By the time the park was established in 1944, however, there were virtually no resident bears in the park. Shooting and trapping by ranchers, federal predator control agents, and recreational hunters, and loss of habitat due to settlement and development contributed to their decline. Individual bears occasionally wandered in and out of the park from Mexico, but only scattered sightings were reported from the 1940s through the 1980s. In 1969, and again in 1978, female bears with cubs were seen in the Chisos Mountains. Still, bears were extremely rare in the park.

The Reappearance
The late 1980s brought an amazing turn of events. Visitors began seeing bears in increasing numbers. In 1988, a visitor photographed a female with three young cubs in the Chisos Mountains. On 27 occasions, visitors reported seeing bears that year, more evidence of a resident black bear population. Observations increased in the early 1990s. In 1996, 572 observations were recorded. In 1999 there were 343 sightings of black bears in the park. Once a large animal is eliminated from its natural range, it is rare for it to return on its own. Often, only human intervention can bring back what humans caused to disappear.

The recolonization of black bears in Big Bend is a remarkable natural event. Researchers do not know exactly why the bears returned, but it is due in part to the preservation and restoration of habitat in the park.


Many visitors would be surprised to find out that 75 species of mammals inhabit the deserts and mountains of Big Bend National Park. Living in an area with high temperatures and low rainfall forces many animals to live extremely cautious lifestyles. Many leave their burrows only under cover of night. Others may forage during the cool of early the early morning. Larger mammals include whitetail and mule deer, coyote, mountain lion, and black bear. The snuffling you hear around your campsite at night may be a gray fox or a band of hungry javelina. Bats make up the largest portion of the park's mammal species. 20 different species have been observed here, including the endangered Mexican Long-nosed Bat, which has been found nowhere else in the entire United States.

Insects, Spiders, Centipedes, Millipedes

Big Bend National Park is home to a very large diversity in forms of invertebrates. A typical trip to the park will offer many sightings of tiny creatures like the Velvet Mite (Trombidium spp.) to the large Tarantulas (Aphonopelma chalcodes). The many forms of hard-bodied invertebrates have been numbered near 3,600 species and counting. Given the remoteness and the lack of research, the parks invertebrate checklist is still growing.

Some of the most easily sighted invertebrates in the park include Millipedes (Diplopoda), Butterflies (Lepidoptera), Dragonflies (Odonata), and Grasshoppers (Orthoptera).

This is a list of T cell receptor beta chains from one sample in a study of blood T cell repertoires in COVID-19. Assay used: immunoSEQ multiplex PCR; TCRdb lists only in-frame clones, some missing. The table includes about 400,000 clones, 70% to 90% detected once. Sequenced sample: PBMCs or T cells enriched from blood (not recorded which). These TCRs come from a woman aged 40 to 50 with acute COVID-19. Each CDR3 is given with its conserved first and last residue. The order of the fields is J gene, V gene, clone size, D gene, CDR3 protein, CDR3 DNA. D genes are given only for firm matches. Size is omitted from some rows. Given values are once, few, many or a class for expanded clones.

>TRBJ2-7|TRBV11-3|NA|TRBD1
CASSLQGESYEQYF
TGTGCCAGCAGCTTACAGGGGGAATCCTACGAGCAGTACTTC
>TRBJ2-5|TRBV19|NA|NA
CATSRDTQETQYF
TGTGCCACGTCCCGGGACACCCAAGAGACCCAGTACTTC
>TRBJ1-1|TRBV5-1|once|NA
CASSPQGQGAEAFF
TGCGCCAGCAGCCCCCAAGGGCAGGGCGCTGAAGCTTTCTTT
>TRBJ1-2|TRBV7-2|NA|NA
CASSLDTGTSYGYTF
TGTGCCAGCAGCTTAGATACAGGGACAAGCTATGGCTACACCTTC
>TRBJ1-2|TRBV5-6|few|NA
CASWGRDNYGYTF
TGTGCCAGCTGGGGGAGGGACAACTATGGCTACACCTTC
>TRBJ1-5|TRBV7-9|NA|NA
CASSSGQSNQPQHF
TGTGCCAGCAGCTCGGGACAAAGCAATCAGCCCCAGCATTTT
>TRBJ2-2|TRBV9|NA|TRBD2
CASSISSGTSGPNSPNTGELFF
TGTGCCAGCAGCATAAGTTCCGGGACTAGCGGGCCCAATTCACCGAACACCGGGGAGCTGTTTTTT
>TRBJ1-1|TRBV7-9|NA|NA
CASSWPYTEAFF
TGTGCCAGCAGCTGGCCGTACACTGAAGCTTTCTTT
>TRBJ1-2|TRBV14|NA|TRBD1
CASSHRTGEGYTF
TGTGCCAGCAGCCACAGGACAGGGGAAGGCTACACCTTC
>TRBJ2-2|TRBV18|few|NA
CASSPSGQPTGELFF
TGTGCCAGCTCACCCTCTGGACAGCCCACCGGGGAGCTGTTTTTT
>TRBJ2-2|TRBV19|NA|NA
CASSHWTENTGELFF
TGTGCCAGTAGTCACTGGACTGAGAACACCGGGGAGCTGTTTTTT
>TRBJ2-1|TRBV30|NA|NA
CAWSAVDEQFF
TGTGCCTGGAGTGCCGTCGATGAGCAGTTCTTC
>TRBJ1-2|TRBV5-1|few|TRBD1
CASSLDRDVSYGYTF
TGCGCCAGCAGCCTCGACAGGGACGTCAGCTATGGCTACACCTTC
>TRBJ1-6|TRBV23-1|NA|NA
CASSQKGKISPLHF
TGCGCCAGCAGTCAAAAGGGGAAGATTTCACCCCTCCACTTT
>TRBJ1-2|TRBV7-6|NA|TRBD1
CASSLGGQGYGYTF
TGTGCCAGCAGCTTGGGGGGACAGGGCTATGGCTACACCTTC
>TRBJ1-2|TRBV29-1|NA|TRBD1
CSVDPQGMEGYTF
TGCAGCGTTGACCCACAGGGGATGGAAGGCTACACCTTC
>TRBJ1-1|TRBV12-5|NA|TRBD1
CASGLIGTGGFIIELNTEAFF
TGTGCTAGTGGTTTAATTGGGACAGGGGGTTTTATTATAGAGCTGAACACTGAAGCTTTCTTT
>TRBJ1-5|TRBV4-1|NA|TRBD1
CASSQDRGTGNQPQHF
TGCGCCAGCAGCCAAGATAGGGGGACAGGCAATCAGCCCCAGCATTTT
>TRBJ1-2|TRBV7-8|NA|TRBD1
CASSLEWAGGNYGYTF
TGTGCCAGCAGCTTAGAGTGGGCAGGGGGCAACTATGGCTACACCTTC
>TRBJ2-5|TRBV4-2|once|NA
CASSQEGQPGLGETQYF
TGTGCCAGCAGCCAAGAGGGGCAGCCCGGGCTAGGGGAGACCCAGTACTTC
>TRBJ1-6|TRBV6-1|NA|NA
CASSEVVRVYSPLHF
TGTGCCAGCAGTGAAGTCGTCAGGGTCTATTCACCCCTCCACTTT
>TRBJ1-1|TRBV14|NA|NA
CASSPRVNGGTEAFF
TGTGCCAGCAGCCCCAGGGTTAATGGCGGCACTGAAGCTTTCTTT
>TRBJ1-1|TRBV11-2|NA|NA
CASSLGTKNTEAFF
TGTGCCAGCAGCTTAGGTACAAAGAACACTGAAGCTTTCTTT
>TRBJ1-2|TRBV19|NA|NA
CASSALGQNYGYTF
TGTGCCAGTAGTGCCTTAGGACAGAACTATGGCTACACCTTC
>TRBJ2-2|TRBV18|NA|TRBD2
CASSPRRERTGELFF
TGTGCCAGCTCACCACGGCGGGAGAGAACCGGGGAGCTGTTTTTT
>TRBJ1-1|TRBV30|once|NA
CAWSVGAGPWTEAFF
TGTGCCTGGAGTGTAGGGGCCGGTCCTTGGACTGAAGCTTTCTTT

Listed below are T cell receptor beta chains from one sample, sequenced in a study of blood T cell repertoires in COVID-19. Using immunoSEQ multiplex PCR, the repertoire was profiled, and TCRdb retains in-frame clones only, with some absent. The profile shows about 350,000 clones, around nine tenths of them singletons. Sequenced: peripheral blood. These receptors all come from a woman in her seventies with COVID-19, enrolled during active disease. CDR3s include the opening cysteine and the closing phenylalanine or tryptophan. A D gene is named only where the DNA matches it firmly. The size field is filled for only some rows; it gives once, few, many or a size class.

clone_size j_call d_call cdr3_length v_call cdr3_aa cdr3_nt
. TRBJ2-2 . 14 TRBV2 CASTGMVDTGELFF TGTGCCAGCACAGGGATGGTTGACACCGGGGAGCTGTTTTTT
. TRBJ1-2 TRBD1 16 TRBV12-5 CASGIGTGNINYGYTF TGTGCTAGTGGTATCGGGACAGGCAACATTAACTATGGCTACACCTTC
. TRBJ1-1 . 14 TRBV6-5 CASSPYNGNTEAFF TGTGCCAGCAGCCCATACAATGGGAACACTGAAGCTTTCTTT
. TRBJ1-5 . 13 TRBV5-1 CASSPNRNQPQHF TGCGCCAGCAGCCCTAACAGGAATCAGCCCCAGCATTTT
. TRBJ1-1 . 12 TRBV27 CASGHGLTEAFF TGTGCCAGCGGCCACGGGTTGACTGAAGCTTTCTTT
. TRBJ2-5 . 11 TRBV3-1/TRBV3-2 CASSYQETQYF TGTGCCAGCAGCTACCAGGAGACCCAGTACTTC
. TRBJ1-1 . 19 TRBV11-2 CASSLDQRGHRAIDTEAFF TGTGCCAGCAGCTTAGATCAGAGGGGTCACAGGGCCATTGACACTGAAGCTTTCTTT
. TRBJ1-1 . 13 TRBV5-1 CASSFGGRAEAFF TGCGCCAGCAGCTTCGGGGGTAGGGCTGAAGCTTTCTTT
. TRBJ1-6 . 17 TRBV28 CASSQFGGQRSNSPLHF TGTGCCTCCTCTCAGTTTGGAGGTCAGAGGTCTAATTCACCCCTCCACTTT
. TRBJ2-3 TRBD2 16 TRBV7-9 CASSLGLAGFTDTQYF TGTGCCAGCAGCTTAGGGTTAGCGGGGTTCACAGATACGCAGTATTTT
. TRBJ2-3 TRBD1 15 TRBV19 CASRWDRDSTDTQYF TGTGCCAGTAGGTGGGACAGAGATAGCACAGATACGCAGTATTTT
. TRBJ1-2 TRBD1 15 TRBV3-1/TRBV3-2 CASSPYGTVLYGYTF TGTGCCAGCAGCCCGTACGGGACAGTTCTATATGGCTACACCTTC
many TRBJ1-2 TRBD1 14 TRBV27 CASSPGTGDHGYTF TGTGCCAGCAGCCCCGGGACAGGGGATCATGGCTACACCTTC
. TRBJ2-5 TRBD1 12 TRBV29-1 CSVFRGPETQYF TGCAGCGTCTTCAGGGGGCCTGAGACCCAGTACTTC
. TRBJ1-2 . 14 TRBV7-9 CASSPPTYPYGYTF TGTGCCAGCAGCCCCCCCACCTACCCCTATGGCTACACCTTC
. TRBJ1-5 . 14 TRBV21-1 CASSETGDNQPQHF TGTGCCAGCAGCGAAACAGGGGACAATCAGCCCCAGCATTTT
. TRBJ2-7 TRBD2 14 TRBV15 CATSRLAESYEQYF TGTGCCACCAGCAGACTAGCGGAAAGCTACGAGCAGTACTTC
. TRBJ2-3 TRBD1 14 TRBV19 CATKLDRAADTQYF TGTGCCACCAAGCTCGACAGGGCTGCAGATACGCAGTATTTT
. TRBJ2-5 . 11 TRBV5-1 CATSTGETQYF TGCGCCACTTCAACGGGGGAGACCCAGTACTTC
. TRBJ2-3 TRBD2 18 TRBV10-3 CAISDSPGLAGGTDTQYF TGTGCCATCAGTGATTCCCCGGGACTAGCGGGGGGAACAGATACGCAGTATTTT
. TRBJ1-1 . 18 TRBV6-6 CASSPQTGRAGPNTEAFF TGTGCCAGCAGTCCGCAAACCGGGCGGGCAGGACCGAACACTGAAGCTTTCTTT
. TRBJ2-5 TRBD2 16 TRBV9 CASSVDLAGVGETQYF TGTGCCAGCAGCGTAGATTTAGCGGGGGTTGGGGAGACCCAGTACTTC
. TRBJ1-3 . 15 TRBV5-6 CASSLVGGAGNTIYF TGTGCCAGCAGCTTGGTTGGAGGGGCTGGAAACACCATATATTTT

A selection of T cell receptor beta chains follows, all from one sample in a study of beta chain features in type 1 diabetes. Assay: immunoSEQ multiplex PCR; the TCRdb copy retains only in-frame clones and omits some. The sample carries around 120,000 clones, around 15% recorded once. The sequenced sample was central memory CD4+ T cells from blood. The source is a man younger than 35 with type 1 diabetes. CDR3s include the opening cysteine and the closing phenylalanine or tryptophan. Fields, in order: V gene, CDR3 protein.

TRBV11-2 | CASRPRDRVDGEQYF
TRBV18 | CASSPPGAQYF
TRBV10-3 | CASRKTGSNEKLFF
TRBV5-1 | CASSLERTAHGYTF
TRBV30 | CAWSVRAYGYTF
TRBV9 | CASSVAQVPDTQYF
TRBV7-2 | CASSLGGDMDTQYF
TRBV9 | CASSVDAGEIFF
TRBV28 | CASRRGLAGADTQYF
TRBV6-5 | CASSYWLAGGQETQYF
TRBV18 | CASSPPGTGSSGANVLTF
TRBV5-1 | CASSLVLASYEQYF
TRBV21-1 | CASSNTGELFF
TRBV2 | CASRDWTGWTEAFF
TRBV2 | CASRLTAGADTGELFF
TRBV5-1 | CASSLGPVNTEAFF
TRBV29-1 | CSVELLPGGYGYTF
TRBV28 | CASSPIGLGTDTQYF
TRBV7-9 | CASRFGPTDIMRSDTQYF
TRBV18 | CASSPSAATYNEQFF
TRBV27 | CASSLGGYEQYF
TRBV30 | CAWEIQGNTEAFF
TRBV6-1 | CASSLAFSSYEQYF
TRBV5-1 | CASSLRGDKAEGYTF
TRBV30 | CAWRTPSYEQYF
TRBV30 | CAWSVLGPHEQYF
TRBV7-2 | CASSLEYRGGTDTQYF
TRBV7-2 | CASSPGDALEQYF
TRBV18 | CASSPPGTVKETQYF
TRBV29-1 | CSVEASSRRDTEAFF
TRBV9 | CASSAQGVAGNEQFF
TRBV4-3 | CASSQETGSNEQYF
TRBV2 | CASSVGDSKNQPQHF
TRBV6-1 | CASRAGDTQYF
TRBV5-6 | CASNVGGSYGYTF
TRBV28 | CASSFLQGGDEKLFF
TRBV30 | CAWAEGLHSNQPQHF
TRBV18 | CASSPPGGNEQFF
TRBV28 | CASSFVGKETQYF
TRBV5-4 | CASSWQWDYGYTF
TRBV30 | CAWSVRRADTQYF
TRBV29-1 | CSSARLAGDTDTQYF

Peregrine Falcons

"The peregrine is without dispute the most nearly perfect flying machine in existence"
—Phillip Callahan, The Magnificent Birds of Prey

Peregrine Falcons in Big Bend National Park
On a cool summer morning I make my way up a steep-sided canyon in the Chisos Mountains. Overhead, white-throated swifts wheel and spin, their clicking calls alternately growing and receding as they dart across the sky. I pause to catch my breath, and happen to look up. In that instant, a dark shape plummets from high in the clear sky, gathering speed so rapidly it causes me to stop breathing. The dark shape rapidly takes form; a Peregrine falcon, wings folded, dives into the midst of the swifts. In a maneuver that happens so quickly I'm not sure I see it, the falcon strikes a solitary swift in an explosion of feathers, then circles gracefully to snatch the broken body before it can fall to the ground. Witness to a drama that has played out daily for centuries in the Big Bend, I stand in awe.

Visitors and researchers have come to the Big Bend for years to witness similar spectacles, especially since 1970, when the Peregrine falcon was placed on the federal Endangered Species list. By that time the falcons had all but disappeared from the eastern seaboard and were barely hanging on in isolated sites in the west. Persistent organochlorine toxins unleashed into the environment from widespread pesticide use, particularly DDT, caused eggshell thinning. The falcons failed to reproduce as their eggs crushed beneath them in the nest. In the Big Bend region Peregrine falcons have been recorded nesting since the beginning of the 1900's. Through the 1970's their reproductive success rivaled or surpassed the rate of populations in other western sites. The high and inaccessible cliffs of the Chisos Mountains and deep canyons of the Rio Grande provide safe haven for falcon eyries and bountiful hunting grounds. In recent years the National Park Service has annually closed areas to visitor use during the breeding season. This ensures solitude for the falcons in that critical time. In cooperation with the U.S. Fish and Wildlife Service, park staff has monitored the falcons yearly, compiling data on the reproductive success of this small and persistent population.